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And one eye's black intelligence, ever that glance
O’er its white edge at me, his own master, askance !
And the thick heavy spume-flakes which aye and anon
His fierce lips shook upward in galloping on.

By Hasselt, Dirck groaned ; and cried Joris, “ Stay spur!
Your Roos galloped bravely, the fault's not in her,
We'll remember at Aix” for one heard the quick wheeze
Of her chest, saw the stretched neck and staggering knees,
And sunk tail, and horrible heave of the flank,
As down on her haunches she shuddered and sank.

So we were left galloping, Joris and I,
Past Loos and past Tongrés, no cloud in the sky;
The broad sun above laughed a pitiless laugh,
'Neath our feet broke the brittle bright stubble like chaff;
Till over by Dalhem a dome-spire sprang white,
And “gallop,” gasped Joris, “ for Aix is in sight!”

“ How they 'll greet us!”

and all in a moment his roan Rolled neck and croup over, lay dead as a stone ; And there was my Roland to bear the whole weight Of the news which alone could save Aix from her fate, With his nostrils like pits full of blood to the brim, And with circles of red for his eye-sockets' rim.

Then I cast loose my buff-coat, each holster let fall,
Shook off both my jack-boots, let go belt and all,
Stood up in the stirrup, leaned, patted his ear,
Called my Roland his pet-name, my horse without peer,
Clapped my hands, laughed and sang, any noise, bad or good
Till at length into Aix Roland galloped and stood.

And all I remember is friends flocking round
As I sate with bis head 'twixt my knees on the ground,
And no voice but was praising this Roland of mine,
As I poured down his throat our last measure of wine,
Which, (the burgesses voted by common consent)
Was no more than his due who brought good news from Ghent

R. Rrowning.




WAS on the battle-field ; and the cold pale moon

Looked down on the dead and dying ;
And the wind passed o'er with a dirge and a wail,

Where the young and brave were lying.

With his father's sword in his red right hand,

And the hostile dead around him,
Lay a youthful chief; but his bed was the ground,

And the grave's icy sleep had bound him.

A reckless rover, ʼmid death and doom,

Passed a soldier, his plunder seeking; Careless he stepped where friend and foe

Lay alike in their life-blood reeking.

Drawn by the shine of the warrior's sword,

The soldier paused beside it ;
He wrenched the hand with a giant's strength,

But the grasp of the dead defied it.

He loosed his hold, and his noble heart

Took part with the dead before him ;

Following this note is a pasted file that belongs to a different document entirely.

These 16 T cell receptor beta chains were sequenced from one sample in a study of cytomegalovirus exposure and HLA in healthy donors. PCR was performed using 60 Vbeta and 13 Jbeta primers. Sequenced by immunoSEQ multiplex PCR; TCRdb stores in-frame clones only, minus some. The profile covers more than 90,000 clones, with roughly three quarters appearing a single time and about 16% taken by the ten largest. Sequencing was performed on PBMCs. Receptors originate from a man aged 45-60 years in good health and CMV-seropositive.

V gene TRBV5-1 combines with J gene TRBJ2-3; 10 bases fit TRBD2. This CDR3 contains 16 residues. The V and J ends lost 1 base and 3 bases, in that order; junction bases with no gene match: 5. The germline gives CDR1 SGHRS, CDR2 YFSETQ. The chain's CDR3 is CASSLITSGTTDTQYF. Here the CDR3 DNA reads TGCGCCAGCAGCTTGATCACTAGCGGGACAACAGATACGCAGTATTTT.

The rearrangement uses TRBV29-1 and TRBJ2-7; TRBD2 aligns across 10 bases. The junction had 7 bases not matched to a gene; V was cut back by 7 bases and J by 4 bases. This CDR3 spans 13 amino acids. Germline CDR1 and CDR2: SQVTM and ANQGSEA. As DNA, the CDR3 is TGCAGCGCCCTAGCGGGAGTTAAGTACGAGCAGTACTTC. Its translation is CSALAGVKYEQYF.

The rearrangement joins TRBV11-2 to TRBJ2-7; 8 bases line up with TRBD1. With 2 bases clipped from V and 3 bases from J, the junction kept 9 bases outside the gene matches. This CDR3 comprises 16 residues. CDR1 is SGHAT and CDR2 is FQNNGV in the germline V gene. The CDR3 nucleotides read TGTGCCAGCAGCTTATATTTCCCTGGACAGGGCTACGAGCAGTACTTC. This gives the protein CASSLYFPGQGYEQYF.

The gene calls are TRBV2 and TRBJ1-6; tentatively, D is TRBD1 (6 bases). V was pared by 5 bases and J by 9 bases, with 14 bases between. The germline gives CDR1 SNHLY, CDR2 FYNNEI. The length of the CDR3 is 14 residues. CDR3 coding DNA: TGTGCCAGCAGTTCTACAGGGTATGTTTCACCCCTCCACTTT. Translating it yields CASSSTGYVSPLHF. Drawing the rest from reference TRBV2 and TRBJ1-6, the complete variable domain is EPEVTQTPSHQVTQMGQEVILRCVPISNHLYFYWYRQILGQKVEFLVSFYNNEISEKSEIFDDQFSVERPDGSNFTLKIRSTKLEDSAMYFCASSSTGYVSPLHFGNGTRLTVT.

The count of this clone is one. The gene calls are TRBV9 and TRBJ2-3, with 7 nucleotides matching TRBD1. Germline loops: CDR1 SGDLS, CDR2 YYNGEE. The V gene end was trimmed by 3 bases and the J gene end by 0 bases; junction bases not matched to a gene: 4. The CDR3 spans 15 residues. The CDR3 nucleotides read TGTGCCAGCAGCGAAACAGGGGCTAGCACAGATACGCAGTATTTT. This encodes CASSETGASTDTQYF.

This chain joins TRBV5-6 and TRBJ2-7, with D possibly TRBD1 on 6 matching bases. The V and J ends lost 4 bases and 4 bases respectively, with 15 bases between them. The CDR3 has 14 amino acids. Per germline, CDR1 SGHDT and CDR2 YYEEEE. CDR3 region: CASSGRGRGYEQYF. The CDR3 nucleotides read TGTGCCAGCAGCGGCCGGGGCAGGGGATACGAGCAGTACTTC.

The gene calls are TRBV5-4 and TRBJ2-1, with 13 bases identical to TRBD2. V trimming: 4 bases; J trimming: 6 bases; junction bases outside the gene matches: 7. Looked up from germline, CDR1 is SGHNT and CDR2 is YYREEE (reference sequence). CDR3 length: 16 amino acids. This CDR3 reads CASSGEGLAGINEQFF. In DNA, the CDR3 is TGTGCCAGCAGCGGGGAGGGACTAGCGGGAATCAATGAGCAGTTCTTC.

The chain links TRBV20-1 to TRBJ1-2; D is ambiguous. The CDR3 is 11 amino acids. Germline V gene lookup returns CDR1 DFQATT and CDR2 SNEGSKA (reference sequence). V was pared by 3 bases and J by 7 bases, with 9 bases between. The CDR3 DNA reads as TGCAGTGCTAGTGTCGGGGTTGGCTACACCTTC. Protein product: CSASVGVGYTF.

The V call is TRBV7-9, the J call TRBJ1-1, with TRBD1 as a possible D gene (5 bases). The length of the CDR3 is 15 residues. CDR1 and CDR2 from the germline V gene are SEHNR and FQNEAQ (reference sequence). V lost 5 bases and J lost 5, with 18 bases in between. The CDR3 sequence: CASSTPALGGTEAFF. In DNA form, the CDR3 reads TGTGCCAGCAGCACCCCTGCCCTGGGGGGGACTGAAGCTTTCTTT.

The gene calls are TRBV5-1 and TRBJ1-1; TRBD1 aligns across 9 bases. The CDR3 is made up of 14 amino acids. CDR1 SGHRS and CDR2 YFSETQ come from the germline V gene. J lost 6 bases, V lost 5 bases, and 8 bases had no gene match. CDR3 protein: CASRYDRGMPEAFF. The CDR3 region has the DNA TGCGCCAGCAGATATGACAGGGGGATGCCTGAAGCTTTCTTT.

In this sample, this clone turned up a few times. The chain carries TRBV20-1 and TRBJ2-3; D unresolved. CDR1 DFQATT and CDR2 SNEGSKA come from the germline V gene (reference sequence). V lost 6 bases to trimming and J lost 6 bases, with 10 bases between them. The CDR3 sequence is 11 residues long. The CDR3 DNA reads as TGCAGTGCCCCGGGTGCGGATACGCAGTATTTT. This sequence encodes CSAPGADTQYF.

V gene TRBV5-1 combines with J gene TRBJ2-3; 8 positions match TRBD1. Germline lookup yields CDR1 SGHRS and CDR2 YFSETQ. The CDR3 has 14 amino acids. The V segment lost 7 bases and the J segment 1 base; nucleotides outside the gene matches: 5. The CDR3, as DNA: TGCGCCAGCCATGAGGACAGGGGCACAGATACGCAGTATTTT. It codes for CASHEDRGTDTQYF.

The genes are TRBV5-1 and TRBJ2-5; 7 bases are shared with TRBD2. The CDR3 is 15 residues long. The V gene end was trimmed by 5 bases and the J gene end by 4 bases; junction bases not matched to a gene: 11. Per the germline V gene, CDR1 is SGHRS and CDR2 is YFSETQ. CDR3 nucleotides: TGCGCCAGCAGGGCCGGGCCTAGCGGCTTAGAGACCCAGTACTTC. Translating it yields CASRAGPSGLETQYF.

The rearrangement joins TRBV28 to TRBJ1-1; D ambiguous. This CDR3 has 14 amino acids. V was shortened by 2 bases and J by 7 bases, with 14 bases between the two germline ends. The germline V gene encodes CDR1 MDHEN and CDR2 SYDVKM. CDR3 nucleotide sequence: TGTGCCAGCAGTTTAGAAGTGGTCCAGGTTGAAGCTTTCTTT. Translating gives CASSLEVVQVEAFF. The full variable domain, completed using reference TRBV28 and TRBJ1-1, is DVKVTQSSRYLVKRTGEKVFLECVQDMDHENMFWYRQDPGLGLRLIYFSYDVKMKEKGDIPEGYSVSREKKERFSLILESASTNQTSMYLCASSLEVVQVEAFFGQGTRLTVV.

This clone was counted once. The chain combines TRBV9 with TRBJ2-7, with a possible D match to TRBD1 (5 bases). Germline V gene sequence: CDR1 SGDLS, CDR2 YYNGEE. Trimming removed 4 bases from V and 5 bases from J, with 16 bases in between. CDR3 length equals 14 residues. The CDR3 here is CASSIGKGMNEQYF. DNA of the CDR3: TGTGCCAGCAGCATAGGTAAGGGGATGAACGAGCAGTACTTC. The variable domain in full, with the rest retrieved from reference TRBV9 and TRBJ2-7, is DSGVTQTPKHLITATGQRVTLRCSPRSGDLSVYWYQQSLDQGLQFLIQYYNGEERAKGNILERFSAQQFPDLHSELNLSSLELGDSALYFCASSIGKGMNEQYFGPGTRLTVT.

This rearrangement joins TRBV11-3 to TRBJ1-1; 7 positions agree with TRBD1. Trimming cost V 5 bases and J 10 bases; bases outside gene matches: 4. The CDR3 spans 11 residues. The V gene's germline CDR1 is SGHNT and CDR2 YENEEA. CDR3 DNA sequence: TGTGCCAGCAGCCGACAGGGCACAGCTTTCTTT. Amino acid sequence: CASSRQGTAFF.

And he honored the brave who died sword in hand,

As with softened brow he leaned o'er him.

“A soldier's death thou hast boldly died,

A soldier's grave won by it:
Before I would take that sword from thine hand,

My own life's blood should dye it.

“ Thou shalt not be left for the carrion crow,

Or the wolf to batten o'er thee;
Or the coward insult the gallant dead,

Who in life had trembled before thee.”

Then dug he a grave in the crimson earth,

Where his warrior foe was sleeping;
And he laid him there, in honor and rest,
With his sword in his own brave keeping.

Miss Landon



HOARSE wintry blasts a solemn requiem sung

To the departed day,

Upon whose bier
The velvet pall of midnight had been flung,

And Nature mourned through one wide hemisphere Silence and darkness held their cheerless sway,

Save in the haunts of riotous excess;
And half the world in dreamy slumbers lay,
Lost in the maze of sweet forgetfulness.

When lo! upon the startled ear,
There broke a sound so dread and drear, -
As, like a sudden peal of thunder,

Burst the bands of sleep asunder,
And filled a thousand throbbing hearts with fear.

Hark! the faithful watchman's cry
Speaks a conflagration nigh! -
See! yon glare upon the sky

Confirms the fearful tale.
The deep-mouthed bells with rapid tone,
Combine to make the tidings known ;

Affrighted silence now has flown,
And sounds of terror freight the chilly gale!

At the first note of this discordant din,

The gallant fireman from his slumber starts
Reckless of toil and danger, if he win
The tributary meed of grateful hearts.

From pavement rough, or frozen ground.

His engine's rattling wheels resound,

And soon before his eyes
The lurid flames, with horrid glare,

Mingled with murky vapors rist,
In'wreathy folds upon the air,

And veil the frowning skies !

Sudden a shriek assails his heart,

A female shriek, so piercing wild,
As makes his very life-blood start :
“ My child! Almighty God, my child I"

He hears,
And 'gainst the tottering wall

The ponderous ladder rears :
While blazing fragments round him fall,

And crackling sounds assail his ears,
His sinewy arm, with one rude crash,
Hurls to the earth the opposing sash;

And, heedless of the startling din,
Though smoky volumes round him roll,
The mother's shriek has pierced his soul,-

See! see! he plunges in !
The admiring crowd, with hopes and fears,

In breathless expectation stands,
When, lo! the daring youth appears,

Hailed by a burst of warm, ecstatic cheers, Bearing the child triumphant in his arms.




PEAK gently: it is better far

To rule by love than fear.
Speak gently : let no harsh words mar

The good we might do here.

Speak gently; love doth whisper low

The vows that true hearts bind ;

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